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Motorsports causing Troy Bernard to venture into other industries

Published:Saturday | August 21, 2021 | 12:05 AMToriann Ellis - Contributor
Troy Bernard.
Troy Bernard.

Jamaicans have always loved and supported motor racing; this was especially because family members played a huge role in influencing each other’s interest in the sports. Troy Bernard, racer and founder of the concept Off Roading on the Farm (OROTF), is no exception as his involvement in the sports developed because of a close relative. “Growing up, my dad used to take me to Moreland and a lot of dirt events. So this got me interested in motor racing and resulted in me being in this industry for over 20 years.”

Like many other racers, Bernard recalls his experience as exceptional, because it has caused him to expand his horizons. “My experience while racing has been great, because I’ve gotten a lot of exposure and it has allowed me to expand from motorsport to hosting my race events.”

However, he argued that, during his first encounter in racing, he got cold feet, as he didn’t have enough experience. But over time he became comfortable. “I got scared at my first Rally Jamaica event, but, once I drove and got more practice, it became natural.”

Bernard highlighted that, during his tenure of racing, he has adopted a lot of driving lessons, such as making his safety a priority and completing a race meet. “The best takeaway from motorsport is to always finish what you start, drive safely, and stay focused.”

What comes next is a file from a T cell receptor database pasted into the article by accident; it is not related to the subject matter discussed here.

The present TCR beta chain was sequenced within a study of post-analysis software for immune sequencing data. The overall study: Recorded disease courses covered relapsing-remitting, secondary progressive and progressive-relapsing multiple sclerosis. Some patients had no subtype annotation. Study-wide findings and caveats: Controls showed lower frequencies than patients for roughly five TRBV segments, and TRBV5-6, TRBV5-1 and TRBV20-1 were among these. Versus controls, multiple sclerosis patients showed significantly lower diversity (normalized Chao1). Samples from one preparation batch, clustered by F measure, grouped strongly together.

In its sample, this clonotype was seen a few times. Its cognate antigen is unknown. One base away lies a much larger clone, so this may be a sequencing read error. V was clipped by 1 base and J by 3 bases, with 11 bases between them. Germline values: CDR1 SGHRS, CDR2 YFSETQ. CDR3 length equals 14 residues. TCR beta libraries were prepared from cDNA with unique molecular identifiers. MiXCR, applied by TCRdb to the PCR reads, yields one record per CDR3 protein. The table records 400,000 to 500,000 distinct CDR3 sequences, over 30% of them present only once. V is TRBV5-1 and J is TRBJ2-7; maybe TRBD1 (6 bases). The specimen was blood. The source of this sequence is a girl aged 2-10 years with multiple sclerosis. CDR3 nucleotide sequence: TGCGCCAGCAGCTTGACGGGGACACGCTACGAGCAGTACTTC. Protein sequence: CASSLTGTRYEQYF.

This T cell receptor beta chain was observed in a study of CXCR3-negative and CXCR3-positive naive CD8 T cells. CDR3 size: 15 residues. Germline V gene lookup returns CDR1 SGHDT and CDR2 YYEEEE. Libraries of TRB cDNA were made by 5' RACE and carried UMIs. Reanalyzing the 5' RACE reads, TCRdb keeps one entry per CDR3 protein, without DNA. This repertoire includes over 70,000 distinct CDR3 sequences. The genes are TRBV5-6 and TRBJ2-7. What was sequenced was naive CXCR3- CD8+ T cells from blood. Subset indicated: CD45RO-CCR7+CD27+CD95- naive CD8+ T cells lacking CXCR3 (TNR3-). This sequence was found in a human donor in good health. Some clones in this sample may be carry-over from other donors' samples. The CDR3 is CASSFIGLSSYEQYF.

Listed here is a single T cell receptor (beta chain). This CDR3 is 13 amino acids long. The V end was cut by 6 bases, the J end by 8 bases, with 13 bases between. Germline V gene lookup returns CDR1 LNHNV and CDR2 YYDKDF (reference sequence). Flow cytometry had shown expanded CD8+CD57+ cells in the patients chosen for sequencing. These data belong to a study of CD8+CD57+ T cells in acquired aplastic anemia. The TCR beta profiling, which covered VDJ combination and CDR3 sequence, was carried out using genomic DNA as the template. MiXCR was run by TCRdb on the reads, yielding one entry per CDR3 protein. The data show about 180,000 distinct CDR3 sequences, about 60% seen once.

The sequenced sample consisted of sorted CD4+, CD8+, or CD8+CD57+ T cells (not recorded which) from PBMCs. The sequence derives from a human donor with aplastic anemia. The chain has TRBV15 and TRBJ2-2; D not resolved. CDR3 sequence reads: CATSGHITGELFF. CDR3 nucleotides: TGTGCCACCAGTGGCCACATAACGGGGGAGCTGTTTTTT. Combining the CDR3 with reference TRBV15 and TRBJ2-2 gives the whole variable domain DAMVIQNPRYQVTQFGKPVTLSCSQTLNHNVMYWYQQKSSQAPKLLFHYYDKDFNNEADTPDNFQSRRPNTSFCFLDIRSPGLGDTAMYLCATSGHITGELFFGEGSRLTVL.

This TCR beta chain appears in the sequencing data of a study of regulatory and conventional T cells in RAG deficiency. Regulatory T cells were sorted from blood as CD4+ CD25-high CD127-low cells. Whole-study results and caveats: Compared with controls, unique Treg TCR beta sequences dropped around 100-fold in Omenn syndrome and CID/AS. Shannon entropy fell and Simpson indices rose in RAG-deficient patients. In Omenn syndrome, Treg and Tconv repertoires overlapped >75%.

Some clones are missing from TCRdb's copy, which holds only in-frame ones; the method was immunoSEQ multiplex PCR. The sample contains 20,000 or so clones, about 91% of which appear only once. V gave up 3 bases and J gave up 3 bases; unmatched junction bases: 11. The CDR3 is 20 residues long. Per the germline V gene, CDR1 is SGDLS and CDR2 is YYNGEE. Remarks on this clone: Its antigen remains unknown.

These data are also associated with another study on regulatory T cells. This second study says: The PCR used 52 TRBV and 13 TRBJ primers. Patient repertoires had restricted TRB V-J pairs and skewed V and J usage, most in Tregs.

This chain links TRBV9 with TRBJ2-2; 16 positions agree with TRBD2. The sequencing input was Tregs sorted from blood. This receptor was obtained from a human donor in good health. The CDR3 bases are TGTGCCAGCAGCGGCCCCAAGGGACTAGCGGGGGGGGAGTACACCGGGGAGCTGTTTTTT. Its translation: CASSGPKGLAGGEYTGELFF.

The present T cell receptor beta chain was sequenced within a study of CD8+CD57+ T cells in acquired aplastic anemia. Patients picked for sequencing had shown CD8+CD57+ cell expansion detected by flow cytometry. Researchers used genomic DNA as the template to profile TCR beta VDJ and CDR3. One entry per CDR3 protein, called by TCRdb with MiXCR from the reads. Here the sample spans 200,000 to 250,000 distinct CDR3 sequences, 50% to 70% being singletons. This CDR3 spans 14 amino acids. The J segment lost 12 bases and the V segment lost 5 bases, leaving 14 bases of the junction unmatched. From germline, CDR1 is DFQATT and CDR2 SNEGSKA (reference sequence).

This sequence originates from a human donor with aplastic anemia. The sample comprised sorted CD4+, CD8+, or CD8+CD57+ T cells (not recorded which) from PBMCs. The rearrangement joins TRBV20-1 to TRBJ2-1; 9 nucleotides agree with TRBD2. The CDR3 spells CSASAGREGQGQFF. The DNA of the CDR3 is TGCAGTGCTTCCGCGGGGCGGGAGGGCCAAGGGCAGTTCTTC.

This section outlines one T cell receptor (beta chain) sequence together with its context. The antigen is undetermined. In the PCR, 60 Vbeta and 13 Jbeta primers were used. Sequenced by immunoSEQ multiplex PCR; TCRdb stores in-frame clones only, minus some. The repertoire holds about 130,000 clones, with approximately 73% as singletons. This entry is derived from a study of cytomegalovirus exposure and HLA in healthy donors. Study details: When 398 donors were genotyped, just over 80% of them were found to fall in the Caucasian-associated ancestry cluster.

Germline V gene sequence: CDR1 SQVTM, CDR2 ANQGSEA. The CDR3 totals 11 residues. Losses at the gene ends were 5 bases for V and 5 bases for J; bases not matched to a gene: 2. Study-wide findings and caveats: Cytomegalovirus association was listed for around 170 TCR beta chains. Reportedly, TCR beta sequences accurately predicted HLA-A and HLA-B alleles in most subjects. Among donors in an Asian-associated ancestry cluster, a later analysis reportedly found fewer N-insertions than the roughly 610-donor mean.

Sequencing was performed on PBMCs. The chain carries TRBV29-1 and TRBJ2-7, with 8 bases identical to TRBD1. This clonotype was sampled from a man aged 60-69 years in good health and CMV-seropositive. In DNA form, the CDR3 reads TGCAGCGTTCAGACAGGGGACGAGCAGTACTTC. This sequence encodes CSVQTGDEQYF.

He urges upcoming racers to train on tracks suitable for motor racing, because it is safer and they are better able to manoeuvre their vehicle. “For young persons who are interested in the sport, I want to tell them not to practise on the main roads, but to get proper training, because we have platforms like the IV45 and the regular dream cars, and they can enter dexterity, because it helps them to learn better car control.”

Balancing being a racer and navigator

Bernard reported to Automotives that the concept of OROTF is popular around the world, but he introduced it to Jamaica because it was a unique form of motor racing. It had a myriad of levels for drivers to explore and enjoy. “OROTF is a new genre of motor sports. It’s about obstacles, like four-wheel-drive vehicles going up through steps, rock, and mud. Thus, it’s not your everyday driving but has other purposes.”

He mentioned that his experience in the motorsport industry helped him to adapt and also handle any challenges he might face while racing. “I grew up in the car industry, so I learned how to fix motor vehicles and, if I was on the track and something got broken, I could do a quick repair and continue racing.”

Like a Jack of all trades, Bernard has also been a navigator. He describes it as different from racing, yet entertaining. “Being a navigator is quite fun. It teaches balance because you’re driving but not around the steering. The driver now has to trust in you for the next junction. So where to go, how far to go, and what to look out for.”

When asked if he ever felt like giving up because his responsibilities were too great, he reported that motorsport takes commitment and dedication. “Motorsport is not a sport that you take an escape from. It requires passion so, though you have to put your family life in front, you have to do something that you love. As a result, it just might take an extra time to tighten a bolt or put more focus on your vehicle.”

Additionally, he highlighted that motorsport can bring you to a place of contentment. So, despite the struggles and uncertainty, your mind can be at ease. “The morning you’re having motor racing can bring you to a place where nothing affects you. So it’s a way to free your mind.”